Former MLB All-Star Jim Fregosi, who won more than 1,000 games as a manager of four teams, died early Friday after multiple strokes a few days earlier. He was 71.
Fregosi died at Jackson Memorial Hospital in Miami after suffering the strokes while on a cruise with baseball alumni, according to the Atlanta Journal-Constitution
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The Atlanta Braves, the organization that employed Fregosi as a special assistant, said they were told of the death by a family member.
"Jim played a vital role in our club over the last 13 years," Braves general manager Frank Wren said in a statement. "As a senior adviser he was someone you could always pick up the phone and get a feel for the players in the game. He covered all 30 teams for us and was such a positive, knowledgeable resource. He lit up a room and had just great relationships throughout the game.
"When I first became GM, one of the things that made the transition so easy was having Jim as close as a phone call for advice and help or encouragement," Wren continued.
Born April 4, 1942, in San Francisco, Fregosi made six All-Star teams during an 18-year playing career with the Los Angeles/California Angels, New York Mets, Texas Rangers, and Pittsburgh Pirates. He came to the Mets in a deal that sent Hall-of-Famer Nolan Ryan to the Angels.
After retiring as a player, Fregosi managed parts of 15 seasons in the majors and compiled a 1,028-1,094 record with the Angels, Chicago White Sox, Philadelphia Phillies, and Toronto Blue Jays. He led the 1993 Phillies to a 97-65 record and an appearance in the World Series, where they lost to the Blue Jays.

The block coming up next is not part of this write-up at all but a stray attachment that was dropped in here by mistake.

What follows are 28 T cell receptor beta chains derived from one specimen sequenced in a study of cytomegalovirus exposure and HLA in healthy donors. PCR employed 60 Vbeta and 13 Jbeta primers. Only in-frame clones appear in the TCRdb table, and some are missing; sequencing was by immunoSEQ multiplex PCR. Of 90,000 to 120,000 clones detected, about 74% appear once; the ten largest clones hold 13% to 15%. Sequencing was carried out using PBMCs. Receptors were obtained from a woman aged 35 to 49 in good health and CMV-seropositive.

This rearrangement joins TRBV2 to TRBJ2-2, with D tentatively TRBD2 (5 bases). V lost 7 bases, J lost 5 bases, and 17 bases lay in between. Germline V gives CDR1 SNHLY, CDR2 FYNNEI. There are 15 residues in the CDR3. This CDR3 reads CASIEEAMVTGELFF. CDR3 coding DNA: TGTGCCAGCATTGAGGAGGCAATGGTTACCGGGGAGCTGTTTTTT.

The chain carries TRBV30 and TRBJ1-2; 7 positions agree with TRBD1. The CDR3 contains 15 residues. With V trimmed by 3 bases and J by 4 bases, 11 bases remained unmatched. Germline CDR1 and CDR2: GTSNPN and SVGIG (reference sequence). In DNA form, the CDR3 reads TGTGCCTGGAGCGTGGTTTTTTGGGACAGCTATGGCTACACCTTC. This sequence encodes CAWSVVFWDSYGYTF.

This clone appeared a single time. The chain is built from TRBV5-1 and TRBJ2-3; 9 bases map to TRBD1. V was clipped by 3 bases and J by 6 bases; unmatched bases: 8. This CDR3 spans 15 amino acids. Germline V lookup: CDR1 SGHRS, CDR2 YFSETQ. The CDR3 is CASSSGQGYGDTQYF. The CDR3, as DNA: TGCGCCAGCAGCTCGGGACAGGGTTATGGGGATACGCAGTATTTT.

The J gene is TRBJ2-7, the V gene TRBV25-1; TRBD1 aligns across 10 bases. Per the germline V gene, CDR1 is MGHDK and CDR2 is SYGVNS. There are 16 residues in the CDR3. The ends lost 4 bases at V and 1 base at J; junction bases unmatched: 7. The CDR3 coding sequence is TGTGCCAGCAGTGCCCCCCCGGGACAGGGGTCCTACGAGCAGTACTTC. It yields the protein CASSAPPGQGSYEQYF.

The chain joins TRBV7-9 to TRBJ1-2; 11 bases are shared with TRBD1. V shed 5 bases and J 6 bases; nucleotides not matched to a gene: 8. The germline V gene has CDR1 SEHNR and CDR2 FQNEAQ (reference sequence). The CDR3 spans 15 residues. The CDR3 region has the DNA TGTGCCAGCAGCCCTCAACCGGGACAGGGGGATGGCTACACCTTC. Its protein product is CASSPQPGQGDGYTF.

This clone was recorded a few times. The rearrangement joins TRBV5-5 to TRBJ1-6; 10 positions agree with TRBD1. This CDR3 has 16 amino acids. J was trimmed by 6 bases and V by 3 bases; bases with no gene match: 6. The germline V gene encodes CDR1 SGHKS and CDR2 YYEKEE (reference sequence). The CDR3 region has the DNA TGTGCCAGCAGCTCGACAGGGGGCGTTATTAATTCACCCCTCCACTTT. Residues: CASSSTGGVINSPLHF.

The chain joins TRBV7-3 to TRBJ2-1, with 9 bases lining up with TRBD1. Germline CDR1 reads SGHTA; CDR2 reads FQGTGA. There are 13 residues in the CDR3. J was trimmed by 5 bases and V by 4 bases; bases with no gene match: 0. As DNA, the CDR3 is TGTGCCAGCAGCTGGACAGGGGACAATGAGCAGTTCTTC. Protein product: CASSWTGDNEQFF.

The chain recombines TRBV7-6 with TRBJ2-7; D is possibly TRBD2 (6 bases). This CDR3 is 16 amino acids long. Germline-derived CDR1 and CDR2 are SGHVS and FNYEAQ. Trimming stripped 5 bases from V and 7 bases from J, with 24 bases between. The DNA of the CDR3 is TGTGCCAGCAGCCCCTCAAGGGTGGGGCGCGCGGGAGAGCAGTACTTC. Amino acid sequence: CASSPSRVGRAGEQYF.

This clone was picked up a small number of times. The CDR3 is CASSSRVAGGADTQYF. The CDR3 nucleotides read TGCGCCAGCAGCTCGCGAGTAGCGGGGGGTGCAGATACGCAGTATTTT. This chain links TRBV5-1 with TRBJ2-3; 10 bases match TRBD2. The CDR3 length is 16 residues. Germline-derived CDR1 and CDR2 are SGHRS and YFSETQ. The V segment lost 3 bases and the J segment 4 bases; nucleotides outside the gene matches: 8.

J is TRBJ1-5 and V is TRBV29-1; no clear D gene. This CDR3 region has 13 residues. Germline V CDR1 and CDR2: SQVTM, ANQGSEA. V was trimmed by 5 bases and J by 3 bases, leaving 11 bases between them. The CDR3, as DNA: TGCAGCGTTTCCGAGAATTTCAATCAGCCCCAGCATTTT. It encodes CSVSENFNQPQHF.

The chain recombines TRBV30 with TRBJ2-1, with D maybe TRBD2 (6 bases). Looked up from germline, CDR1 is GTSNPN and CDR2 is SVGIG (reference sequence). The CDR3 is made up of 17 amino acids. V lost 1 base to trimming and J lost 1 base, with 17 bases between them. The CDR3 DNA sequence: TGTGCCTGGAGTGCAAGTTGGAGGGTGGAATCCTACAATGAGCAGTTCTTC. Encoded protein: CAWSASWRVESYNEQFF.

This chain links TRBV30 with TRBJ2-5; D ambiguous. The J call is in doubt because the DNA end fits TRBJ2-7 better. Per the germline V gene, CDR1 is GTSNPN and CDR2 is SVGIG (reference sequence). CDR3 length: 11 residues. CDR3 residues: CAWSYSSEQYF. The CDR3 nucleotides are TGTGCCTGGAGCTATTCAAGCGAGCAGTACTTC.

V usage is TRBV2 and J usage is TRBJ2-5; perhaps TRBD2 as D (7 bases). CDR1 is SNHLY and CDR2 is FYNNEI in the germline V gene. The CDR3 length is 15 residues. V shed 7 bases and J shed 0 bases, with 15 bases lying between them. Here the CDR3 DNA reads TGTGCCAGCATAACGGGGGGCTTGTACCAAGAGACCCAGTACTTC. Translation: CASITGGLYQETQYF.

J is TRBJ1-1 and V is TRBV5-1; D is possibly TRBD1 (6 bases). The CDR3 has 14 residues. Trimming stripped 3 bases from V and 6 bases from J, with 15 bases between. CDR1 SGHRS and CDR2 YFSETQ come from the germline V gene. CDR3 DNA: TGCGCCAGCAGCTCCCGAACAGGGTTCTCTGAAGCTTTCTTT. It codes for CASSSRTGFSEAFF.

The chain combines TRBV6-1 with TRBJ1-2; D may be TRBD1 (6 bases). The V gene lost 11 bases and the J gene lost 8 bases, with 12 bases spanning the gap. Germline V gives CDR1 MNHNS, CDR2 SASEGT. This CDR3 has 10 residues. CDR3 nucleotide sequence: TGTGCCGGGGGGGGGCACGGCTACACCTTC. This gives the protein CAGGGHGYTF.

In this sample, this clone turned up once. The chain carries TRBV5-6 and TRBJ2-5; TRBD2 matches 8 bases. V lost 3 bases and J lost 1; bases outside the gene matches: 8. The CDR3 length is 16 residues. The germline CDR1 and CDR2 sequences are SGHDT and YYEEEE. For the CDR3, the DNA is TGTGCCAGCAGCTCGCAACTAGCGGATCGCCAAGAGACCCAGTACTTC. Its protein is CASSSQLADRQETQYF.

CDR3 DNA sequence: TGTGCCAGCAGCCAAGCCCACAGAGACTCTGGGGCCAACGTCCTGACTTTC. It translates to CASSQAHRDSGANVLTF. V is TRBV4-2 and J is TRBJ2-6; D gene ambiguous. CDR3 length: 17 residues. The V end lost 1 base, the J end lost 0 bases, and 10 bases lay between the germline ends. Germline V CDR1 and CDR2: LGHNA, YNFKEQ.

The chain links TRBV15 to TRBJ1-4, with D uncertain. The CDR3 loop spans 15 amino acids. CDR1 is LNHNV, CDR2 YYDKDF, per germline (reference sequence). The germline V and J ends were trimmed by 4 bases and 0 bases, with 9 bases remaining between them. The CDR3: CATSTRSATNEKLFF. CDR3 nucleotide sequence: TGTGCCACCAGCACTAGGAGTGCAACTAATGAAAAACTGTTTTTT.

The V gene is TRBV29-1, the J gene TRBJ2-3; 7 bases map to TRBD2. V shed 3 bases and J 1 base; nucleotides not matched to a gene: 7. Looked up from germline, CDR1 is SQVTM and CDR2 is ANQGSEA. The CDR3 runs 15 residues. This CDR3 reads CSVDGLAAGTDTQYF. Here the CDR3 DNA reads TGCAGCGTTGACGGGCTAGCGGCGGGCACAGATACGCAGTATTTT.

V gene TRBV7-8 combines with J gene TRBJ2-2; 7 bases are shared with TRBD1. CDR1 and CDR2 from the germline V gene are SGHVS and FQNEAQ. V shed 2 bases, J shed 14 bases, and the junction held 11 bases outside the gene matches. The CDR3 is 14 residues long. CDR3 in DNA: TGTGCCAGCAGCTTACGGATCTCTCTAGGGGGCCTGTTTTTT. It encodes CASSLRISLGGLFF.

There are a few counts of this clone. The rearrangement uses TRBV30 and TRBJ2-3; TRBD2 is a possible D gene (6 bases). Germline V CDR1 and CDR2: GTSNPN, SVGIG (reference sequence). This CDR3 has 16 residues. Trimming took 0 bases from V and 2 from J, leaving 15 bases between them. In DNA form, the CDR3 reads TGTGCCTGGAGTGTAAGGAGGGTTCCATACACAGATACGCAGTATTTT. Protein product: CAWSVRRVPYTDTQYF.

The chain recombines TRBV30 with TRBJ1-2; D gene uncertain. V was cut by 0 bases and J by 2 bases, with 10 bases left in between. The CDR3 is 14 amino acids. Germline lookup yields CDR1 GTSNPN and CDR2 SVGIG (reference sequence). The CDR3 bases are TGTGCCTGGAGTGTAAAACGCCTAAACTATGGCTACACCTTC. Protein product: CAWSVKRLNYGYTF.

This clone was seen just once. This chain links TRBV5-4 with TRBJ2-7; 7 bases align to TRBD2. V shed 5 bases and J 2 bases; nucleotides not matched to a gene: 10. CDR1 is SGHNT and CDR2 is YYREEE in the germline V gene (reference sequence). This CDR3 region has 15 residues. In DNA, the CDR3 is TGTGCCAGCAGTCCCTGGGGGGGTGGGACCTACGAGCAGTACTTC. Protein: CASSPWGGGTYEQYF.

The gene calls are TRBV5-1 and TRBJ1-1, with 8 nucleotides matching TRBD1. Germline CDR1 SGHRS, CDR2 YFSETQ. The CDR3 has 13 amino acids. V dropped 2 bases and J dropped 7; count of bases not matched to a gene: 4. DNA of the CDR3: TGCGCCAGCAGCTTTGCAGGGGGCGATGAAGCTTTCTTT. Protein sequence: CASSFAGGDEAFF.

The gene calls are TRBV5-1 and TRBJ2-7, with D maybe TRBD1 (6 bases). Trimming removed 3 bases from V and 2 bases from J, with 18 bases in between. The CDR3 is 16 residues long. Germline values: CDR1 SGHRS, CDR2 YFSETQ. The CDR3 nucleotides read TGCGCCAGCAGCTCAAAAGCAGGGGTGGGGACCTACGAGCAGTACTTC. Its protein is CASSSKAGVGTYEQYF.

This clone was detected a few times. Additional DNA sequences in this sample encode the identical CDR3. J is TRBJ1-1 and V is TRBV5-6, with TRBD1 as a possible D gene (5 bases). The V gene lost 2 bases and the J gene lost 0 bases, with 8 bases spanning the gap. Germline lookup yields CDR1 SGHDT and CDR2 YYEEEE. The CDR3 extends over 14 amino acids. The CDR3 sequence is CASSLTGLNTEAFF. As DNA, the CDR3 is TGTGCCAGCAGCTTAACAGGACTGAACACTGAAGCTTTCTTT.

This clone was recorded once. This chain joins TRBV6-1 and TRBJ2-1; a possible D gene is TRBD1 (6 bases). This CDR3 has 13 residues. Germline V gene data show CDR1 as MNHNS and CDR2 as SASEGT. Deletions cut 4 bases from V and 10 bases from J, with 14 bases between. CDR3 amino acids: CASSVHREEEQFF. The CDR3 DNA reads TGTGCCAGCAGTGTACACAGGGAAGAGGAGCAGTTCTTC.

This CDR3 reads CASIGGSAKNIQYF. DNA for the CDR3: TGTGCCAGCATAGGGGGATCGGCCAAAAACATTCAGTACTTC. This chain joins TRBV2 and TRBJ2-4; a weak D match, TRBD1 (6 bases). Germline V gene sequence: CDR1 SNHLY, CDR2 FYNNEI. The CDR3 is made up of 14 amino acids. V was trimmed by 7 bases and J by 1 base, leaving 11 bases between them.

Fregosi also managed the 1979 Angels to their first AL West Division title.
"He'll be remembered for his vibrant personality, wisdom and love of the game. Our deepest sympathy is extended to his widow, Joni, daughters Nikki, Lexy, and Jennifer and sons Robert and Jim," Phillies president David Montgomery said in a statement
Fregosi batted .265 with 151 homers and 706 RBIs in a career that spanned from 1961-78. The Angels retired his No. 11 in 1988.
"His contributions and passion for the Angels, both as a player and manager, have served as the standard for others within our organization through the years," the Angels said in a statement
. "Jim's induction into the Angels Hall of Fame and the retiring of his uniform No. 11, were among the prouder moments in club history. His personality was infectious, his love of the game legendary, and his knowledge endless."
Fregosi is the second well-known baseball player to pass away this month, following Hall of Fame player and longtime Mets broadcaster Ralph Kiner, who died Feb. 6 at age 91.
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